Jowat Adhesives is no stranger to product innovation. As a leading global supplier of adhesives, shipping more than 75,000 tons of product annually, it continually invents new formulations to meet the bonding requirements of its customers in the paper and packaging, wood processing, furniture manufacturing, textile, automotive, building, and graphic arts industries. More than one-third of its products producing the highest sales are at a maximum of three years old. Not surprisingly, Jowat also developed the transport method of its hot-melt adhesives from production line to the packaging operation in its North Carolina production facility.
Jowat had successfully transported its packaging hot-melt adhesives under vacuum for several years, despite some customers’ dubious opinions about the process. The packaging hot-melt chips are shaped such that they have a flat side with a cone at that top, similar to droplets. Many in the industry think that this flat side causes restriction in vacuum conveying.
Not so, according to Mike Kuhn, Jowat plant engineer. “We had successfully used vacuum conveying for this product line, but we needed to upgrade our line to improve productivity,” he said. “Our system was not as efficient as we would like, and we felt we could certainly increase the rate of transport.”
The line for this adhesive processes more than 5,000 tons annually. Jowat needed a conveying system to move its product from the production line on the lower level of the production facility to an upper level where the product was put into the bulk bags, super sacks or 33-44 lb bags used for customer shipments. This represented a transport distance of 30-45 linear ft and up another 25 ft to clear the various packaging containers. Enter Volkmann and its pneumatic conveying system, the VS450.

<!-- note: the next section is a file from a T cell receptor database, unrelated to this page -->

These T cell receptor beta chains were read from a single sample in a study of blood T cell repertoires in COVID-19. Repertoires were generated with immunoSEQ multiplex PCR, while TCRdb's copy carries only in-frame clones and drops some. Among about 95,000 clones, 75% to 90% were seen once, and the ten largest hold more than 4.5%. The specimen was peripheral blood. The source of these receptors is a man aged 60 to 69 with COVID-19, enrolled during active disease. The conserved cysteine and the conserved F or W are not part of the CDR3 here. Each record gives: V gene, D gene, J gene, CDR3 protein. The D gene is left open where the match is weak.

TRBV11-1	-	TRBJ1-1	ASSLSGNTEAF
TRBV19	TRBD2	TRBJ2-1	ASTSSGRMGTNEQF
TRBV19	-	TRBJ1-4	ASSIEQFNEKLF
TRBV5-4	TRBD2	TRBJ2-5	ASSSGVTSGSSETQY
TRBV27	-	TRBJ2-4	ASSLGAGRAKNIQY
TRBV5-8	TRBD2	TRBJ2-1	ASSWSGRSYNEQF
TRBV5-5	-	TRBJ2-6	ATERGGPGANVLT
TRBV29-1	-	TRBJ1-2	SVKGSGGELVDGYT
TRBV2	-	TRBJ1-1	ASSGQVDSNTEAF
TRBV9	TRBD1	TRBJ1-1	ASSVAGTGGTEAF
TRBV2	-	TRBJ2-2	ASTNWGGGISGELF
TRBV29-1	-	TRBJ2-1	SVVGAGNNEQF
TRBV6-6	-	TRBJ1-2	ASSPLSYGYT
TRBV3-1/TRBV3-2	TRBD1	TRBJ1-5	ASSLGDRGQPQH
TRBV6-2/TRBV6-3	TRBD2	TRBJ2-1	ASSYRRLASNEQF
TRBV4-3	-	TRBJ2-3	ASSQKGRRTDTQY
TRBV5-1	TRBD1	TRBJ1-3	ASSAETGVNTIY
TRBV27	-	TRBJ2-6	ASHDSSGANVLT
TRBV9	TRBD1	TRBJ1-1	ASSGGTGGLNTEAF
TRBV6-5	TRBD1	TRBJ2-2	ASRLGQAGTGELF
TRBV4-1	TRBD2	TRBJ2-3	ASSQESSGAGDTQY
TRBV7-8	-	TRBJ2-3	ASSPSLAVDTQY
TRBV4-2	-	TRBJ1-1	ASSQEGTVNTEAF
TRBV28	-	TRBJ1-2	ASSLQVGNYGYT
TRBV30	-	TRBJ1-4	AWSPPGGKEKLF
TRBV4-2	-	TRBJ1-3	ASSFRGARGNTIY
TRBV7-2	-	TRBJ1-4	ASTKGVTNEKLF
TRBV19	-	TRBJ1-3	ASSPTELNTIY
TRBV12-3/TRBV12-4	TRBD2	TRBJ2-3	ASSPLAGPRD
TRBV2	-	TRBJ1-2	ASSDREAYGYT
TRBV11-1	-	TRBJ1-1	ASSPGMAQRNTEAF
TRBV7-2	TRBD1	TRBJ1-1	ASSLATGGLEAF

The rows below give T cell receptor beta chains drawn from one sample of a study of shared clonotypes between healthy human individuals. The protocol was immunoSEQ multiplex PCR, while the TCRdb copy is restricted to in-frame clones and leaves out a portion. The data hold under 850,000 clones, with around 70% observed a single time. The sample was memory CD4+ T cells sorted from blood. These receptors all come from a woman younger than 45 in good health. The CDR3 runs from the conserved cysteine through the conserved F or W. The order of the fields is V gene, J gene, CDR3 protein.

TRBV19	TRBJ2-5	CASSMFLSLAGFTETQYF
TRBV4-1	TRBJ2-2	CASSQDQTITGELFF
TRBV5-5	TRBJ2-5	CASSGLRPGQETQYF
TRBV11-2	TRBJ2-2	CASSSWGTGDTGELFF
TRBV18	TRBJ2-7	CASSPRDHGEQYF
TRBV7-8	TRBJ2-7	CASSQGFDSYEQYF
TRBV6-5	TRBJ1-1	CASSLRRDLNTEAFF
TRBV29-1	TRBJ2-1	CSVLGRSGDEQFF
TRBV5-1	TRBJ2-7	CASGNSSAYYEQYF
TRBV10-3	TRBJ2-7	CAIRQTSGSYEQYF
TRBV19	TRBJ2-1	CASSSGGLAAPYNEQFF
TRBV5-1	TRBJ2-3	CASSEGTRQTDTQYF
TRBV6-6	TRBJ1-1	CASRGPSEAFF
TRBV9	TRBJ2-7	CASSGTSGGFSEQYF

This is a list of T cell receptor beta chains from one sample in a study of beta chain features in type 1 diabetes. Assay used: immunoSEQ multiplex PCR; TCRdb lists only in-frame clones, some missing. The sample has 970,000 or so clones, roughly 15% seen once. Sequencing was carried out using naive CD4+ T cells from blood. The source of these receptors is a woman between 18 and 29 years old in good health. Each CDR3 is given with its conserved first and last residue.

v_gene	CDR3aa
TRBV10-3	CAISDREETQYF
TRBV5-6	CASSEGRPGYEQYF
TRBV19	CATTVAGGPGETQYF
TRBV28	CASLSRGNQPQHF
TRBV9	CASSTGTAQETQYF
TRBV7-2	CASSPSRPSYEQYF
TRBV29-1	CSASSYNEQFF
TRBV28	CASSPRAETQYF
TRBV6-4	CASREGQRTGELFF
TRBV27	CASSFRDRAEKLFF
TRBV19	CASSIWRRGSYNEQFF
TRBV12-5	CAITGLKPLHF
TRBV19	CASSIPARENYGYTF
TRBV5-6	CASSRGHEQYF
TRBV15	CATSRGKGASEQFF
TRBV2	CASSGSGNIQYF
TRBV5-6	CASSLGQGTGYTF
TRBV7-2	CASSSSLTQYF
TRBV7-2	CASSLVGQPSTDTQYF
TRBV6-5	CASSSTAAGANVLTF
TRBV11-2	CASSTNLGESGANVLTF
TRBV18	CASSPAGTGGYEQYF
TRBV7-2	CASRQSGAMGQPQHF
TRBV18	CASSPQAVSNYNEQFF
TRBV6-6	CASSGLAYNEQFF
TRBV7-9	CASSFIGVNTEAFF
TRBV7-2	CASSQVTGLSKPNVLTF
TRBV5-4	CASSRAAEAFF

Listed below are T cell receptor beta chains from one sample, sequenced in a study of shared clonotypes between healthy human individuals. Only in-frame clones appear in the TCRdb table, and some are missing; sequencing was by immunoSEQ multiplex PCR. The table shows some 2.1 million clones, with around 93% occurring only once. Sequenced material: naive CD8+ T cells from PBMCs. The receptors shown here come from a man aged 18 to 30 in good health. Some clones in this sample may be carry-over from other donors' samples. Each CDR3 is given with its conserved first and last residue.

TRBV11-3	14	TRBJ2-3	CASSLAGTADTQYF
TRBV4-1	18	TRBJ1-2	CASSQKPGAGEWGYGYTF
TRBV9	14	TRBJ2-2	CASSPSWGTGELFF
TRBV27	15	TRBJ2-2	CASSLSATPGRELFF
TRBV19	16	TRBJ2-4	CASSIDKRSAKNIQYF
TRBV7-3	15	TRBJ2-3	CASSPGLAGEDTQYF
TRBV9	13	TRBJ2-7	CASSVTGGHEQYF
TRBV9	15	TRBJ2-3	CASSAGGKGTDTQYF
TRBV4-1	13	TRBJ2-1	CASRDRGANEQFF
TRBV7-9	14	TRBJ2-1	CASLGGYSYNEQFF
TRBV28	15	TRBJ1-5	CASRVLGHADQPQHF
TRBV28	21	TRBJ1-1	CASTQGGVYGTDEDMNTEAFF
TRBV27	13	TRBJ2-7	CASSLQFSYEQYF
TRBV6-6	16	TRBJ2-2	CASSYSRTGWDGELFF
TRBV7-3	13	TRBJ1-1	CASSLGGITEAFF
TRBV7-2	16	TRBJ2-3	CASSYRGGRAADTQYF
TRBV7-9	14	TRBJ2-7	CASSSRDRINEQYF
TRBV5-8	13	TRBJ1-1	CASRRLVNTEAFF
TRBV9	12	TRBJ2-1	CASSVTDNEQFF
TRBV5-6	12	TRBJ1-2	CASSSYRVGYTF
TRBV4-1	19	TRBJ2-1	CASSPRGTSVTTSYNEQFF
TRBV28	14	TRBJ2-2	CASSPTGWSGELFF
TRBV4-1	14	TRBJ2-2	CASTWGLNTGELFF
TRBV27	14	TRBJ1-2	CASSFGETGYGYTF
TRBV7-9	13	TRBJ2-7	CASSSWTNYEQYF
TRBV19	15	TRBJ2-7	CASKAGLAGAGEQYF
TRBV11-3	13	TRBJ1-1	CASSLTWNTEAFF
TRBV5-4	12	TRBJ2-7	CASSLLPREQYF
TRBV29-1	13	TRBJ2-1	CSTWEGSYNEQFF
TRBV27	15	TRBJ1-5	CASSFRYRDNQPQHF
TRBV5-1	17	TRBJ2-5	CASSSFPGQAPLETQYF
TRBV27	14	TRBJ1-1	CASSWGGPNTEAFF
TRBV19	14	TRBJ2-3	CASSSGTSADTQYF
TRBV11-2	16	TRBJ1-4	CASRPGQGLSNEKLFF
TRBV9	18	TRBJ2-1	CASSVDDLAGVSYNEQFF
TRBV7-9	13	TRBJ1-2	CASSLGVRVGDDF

Volkmann manufactures vacuum conveying systems that use high vacuum rated pumps. These systems are able to transport material with a higher negative pressure than alternative pump technologies, pulling up to 28 in. Hg of vacuum. As a result of this high negative pressure, the Volkmann vacuum system could easily and quickly draw Jowat’s irregularly shaped glue chips through the conveying pipeline and do so without damaging the chips.
“We specified the VS450, our largest receiver to meet the Jowat conveying requirements,” said Nick Hayes, president of Volkmann Inc. “This equipment has successfully transported powders, granulates and tablets at rates up to 8 tons/hr.”
After installation of the new system and identification of the best patented quick exchange (QX) filter to cope with the unusual properties of an adhesive, all went well in production. The Volkmann unit performed flawlessly, and productivity was up.
The VS450 uses a cyclic “convey-discharge-filter clean-convey” over a 20-sec cycle time and was designed for 500,000 cycles. Running 20 hours a day and seven days a week, the unit reached its initial design limit after four months of operation at Jowat and had a fatigue-related valve failure as a result of the continual loading and unloading operation.
Even though the expected life had been exceeded, this failure was unacceptable to Volkmann engineers, who went back to the drawing board to design a valve that could handle the level of production at Jowat on a day-in, day-out basis. They created a solution to the problem and engineered a new damper design, which smoothed the valve operation and eliminated the excessive stresses to replace the one worn out at the Jowat facility. This part was quickly factory tested and installed at Jowat in a live production environment. That was almost two years (or just shy of 3 million cycles) ago.
“Not only did Volkmann improve our production, they were quick to react to the fatigue situation and developed a solution that has kept us going strong and at no cost to us,” Kuhn said.